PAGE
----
5. Address the issue head on: this is the most challenging depending on your workplace but if the source of the stress is an individual, a project or the work in general talk to your supervisor or HR. Companies want productive employees and if you don’t tell people there is a problem, you can’t assume they know one exists. If you tell them at least you know they are informed.

Look none of these are wonderful catch all solutions to work stress, but you need something. I used to work in a high stress environment, I know I have anxiety issues and when I was in a stressful work environment it was a THOUSAND times worse. How do you deal with it? I had one woman that I worked with that every hour on the hour she dipped out for a smoke break. Really nice lady but her skin looks horrible, but I never criticized her, that’s what she needed to do to get through the day power to her.

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Work Anxiety: The worst kind of Co-Worker and how to deal with them

Most of us have to work. We do so to make money so we can survive and do the things we love. Now if you have been working, even for a week, you know you run into all kinds of people. It’s not just customers, it’s the people you work with and believe me there are some real idiots out there. A prevalent problem for many is problem coworkers. Even worse are the problem coworkers who are not dealt with by management.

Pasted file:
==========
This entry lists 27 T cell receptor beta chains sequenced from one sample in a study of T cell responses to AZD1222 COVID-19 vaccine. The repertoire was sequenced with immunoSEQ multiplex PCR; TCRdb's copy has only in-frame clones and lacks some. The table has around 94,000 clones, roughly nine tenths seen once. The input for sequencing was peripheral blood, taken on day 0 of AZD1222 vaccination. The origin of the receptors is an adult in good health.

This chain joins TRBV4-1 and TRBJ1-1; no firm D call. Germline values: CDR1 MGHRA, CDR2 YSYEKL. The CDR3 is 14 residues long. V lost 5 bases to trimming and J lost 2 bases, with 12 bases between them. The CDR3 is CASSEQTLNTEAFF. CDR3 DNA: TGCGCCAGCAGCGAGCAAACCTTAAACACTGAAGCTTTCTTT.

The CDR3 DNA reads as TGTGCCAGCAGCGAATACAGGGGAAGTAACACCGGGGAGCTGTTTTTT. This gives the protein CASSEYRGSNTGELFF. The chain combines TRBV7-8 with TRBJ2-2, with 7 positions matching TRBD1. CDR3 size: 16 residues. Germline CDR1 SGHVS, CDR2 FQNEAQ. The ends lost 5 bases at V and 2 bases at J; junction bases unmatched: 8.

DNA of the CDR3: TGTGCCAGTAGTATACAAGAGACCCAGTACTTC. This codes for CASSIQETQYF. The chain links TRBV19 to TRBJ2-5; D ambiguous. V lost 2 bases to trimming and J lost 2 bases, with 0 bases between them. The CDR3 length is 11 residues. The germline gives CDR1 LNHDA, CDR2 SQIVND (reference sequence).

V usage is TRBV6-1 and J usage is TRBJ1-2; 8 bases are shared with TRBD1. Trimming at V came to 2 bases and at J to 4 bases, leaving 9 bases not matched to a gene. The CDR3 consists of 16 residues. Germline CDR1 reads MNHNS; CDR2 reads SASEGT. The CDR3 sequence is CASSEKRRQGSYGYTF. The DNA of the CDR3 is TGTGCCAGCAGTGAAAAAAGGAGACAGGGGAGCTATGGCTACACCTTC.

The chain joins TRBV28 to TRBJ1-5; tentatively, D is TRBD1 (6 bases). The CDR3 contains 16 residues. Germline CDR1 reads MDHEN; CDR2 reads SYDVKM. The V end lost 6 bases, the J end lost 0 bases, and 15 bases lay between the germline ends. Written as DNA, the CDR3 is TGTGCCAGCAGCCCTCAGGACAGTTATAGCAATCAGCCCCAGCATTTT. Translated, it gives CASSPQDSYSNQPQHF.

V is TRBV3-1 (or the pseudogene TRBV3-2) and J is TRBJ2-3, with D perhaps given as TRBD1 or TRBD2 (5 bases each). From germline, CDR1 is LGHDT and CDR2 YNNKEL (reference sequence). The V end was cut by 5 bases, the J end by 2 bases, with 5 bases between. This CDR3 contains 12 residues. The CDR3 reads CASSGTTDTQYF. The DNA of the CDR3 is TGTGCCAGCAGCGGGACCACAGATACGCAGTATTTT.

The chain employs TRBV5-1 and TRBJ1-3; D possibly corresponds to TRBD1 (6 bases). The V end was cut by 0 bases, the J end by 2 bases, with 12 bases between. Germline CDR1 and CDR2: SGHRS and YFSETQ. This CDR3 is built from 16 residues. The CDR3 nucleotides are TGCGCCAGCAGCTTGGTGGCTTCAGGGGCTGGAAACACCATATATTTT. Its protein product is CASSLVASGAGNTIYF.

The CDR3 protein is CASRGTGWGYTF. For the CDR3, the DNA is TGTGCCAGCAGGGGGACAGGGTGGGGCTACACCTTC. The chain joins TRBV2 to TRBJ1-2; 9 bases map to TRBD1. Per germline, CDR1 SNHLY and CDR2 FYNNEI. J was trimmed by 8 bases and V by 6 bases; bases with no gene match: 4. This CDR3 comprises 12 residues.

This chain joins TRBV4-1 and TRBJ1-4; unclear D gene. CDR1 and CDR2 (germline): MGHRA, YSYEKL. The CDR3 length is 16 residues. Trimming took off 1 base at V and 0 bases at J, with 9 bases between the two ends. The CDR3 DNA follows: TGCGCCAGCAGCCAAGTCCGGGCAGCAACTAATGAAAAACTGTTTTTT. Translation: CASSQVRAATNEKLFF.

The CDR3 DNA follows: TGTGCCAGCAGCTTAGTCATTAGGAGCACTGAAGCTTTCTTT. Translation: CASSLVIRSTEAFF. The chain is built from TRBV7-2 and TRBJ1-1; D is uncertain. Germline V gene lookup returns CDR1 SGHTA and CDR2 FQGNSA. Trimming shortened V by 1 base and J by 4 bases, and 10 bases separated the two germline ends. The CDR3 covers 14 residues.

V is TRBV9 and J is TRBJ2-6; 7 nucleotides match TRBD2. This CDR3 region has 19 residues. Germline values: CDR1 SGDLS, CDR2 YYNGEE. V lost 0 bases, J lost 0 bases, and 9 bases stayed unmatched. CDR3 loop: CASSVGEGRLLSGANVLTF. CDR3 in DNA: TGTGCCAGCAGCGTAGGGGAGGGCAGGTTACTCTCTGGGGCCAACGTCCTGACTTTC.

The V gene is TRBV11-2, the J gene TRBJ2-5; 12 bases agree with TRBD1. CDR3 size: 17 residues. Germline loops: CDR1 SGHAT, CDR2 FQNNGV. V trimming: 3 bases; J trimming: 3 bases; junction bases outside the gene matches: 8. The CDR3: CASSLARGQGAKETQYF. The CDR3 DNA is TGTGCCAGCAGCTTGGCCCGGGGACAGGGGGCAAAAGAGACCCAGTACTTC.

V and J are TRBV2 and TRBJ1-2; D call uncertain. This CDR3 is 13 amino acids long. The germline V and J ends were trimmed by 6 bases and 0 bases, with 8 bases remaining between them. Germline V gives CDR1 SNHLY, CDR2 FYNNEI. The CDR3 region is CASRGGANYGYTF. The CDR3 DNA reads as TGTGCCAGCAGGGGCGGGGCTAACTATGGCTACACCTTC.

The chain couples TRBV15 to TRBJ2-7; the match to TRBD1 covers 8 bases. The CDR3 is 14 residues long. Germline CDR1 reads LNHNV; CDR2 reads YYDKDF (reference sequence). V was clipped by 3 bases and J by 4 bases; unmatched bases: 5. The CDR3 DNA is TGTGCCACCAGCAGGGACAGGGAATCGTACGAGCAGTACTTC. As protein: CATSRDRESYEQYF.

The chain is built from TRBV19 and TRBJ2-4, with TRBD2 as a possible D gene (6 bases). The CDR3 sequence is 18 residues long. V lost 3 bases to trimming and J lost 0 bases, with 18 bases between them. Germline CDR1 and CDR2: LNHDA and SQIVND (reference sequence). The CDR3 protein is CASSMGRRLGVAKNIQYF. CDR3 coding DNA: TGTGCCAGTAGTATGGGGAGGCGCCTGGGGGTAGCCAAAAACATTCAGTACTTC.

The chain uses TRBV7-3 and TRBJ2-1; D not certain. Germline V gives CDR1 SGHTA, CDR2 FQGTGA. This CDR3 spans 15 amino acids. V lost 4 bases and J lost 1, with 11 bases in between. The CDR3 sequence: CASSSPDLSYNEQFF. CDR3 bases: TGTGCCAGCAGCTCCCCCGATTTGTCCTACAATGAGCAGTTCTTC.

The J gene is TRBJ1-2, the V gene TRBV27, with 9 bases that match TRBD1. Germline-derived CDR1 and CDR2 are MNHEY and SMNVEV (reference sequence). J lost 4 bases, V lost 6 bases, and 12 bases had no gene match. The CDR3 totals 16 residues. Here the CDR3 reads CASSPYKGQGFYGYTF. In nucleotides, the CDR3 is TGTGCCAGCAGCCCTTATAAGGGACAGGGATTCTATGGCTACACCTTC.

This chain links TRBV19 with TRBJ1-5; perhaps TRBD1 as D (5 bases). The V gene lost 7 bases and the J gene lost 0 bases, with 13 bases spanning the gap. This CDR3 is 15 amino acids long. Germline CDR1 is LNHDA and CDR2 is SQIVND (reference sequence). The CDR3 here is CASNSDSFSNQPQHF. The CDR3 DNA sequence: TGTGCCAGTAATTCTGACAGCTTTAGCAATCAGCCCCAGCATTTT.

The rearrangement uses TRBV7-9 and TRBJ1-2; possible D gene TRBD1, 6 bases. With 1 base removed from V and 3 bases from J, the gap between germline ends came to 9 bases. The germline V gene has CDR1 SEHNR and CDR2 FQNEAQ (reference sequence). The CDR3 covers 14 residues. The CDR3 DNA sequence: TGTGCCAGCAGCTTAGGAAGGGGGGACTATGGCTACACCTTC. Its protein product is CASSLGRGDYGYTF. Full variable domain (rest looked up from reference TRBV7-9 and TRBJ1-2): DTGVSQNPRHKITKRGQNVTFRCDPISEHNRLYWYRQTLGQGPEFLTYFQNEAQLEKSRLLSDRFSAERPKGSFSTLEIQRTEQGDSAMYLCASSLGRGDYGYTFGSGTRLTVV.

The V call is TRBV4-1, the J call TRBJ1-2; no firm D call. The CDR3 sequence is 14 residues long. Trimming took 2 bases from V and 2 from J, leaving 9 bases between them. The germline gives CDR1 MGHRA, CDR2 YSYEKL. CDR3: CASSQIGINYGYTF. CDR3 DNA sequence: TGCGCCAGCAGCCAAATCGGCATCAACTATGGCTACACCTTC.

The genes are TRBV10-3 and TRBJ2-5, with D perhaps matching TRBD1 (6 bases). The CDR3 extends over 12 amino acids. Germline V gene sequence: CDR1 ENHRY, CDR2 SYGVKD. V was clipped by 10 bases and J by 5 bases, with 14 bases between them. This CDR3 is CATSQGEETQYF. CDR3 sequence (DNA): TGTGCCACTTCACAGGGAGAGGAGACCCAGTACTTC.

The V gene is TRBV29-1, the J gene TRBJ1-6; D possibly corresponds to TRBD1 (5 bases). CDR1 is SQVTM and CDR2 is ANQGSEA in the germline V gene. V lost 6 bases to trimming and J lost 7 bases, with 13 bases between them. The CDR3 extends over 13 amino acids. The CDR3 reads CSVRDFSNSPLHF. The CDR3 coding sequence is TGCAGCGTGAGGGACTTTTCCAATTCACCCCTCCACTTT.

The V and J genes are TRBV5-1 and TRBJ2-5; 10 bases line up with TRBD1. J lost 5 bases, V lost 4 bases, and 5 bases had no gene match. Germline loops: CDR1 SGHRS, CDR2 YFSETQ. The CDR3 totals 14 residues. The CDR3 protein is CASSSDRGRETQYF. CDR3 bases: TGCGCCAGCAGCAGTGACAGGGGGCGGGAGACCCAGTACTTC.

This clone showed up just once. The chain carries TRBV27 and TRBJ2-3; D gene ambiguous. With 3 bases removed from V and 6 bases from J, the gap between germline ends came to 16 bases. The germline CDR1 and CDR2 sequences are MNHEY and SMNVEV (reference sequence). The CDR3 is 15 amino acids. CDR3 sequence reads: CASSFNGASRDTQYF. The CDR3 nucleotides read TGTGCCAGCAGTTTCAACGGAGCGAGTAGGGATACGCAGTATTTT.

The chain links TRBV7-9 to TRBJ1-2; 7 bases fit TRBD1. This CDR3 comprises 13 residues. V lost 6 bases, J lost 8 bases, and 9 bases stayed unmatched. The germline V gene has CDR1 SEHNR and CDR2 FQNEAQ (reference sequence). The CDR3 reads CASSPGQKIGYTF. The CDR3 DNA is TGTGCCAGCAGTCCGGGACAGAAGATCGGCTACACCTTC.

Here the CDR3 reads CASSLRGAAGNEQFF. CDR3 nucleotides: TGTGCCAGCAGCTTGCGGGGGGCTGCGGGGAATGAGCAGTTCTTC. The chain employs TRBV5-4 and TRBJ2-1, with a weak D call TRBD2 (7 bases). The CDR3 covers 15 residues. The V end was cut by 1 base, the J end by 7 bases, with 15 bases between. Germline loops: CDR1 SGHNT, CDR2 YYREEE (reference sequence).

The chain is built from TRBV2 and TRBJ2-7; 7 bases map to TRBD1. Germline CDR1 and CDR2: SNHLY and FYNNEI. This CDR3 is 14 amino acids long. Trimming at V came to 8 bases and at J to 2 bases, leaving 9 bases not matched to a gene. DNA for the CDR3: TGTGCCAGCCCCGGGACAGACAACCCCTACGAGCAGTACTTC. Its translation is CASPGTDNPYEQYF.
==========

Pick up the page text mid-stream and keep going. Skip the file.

The good news is we have a hot job market; it’s never been easier to get another job then it is right now. Leaving a job is no small thing though, particularly if you have anxiety. So what is this “worst kind of Co-Worker”? it’s the coworker who has no authority over you, but they have power. Let me explain with a few examples. You work in a dept. that produces widgets, you have been there 2 years your coworker has been there 12. You do the same thing, have the same title etc. but because of their tenure they have power, or at least they THINK they have power.